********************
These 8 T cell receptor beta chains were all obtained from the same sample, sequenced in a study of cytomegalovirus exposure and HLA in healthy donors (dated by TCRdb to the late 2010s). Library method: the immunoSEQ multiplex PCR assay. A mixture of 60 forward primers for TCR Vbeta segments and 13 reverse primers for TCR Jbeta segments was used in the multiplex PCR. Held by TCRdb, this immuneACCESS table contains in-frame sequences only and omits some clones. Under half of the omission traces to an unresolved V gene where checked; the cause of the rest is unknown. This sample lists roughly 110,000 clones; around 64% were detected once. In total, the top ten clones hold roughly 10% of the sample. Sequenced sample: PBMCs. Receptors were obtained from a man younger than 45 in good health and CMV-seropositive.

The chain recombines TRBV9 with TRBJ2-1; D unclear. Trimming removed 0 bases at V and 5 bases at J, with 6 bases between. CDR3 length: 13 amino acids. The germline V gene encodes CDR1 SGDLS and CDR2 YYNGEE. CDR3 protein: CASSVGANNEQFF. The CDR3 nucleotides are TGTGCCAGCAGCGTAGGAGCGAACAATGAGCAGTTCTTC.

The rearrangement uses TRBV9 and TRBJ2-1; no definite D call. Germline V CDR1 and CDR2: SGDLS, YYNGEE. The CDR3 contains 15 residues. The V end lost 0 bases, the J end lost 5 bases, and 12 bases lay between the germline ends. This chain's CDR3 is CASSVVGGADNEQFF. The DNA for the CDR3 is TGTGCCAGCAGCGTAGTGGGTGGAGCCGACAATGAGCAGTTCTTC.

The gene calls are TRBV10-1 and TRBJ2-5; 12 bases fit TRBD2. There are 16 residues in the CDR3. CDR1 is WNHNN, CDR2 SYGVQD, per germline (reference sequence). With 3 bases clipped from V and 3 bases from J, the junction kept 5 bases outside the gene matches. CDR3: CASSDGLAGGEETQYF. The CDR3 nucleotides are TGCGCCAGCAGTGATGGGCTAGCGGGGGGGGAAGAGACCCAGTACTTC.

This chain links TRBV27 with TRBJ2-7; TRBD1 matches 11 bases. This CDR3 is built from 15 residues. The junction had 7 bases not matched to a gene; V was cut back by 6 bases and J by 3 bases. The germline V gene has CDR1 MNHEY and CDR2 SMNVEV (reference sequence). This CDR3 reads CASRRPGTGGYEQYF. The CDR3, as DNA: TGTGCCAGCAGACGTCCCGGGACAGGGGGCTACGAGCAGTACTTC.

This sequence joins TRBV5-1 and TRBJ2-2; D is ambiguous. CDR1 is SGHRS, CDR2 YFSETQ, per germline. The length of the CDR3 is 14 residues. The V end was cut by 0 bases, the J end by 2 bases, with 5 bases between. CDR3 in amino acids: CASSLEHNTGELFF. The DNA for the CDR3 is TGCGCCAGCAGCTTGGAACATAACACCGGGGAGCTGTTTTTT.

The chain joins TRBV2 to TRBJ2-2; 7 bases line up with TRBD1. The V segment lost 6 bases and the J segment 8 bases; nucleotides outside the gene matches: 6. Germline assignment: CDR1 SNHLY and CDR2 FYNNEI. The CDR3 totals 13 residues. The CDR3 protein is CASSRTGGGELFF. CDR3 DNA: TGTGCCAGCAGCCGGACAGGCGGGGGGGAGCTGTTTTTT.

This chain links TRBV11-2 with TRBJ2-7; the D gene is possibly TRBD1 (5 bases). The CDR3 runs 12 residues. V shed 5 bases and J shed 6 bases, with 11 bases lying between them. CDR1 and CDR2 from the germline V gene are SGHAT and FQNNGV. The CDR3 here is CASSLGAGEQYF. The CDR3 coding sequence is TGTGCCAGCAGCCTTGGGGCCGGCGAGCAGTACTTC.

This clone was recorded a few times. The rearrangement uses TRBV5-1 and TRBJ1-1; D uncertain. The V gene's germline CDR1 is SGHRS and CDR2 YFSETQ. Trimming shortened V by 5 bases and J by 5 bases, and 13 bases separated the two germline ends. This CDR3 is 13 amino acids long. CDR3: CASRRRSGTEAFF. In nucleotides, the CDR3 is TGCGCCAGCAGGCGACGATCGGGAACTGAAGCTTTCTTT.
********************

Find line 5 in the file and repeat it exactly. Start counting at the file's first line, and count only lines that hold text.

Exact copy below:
This chain links TRBV27 with TRBJ2-7; TRBD1 matches 11 bases. This CDR3 is built from 15 residues. The junction had 7 bases not matched to a gene; V was cut back by 6 bases and J by 3 bases. The germline V gene has CDR1 MNHEY and CDR2 SMNVEV (reference sequence). This CDR3 reads CASRRPGTGGYEQYF. The CDR3, as DNA: TGTGCCAGCAGACGTCCCGGGACAGGGGGCTACGAGCAGTACTTC.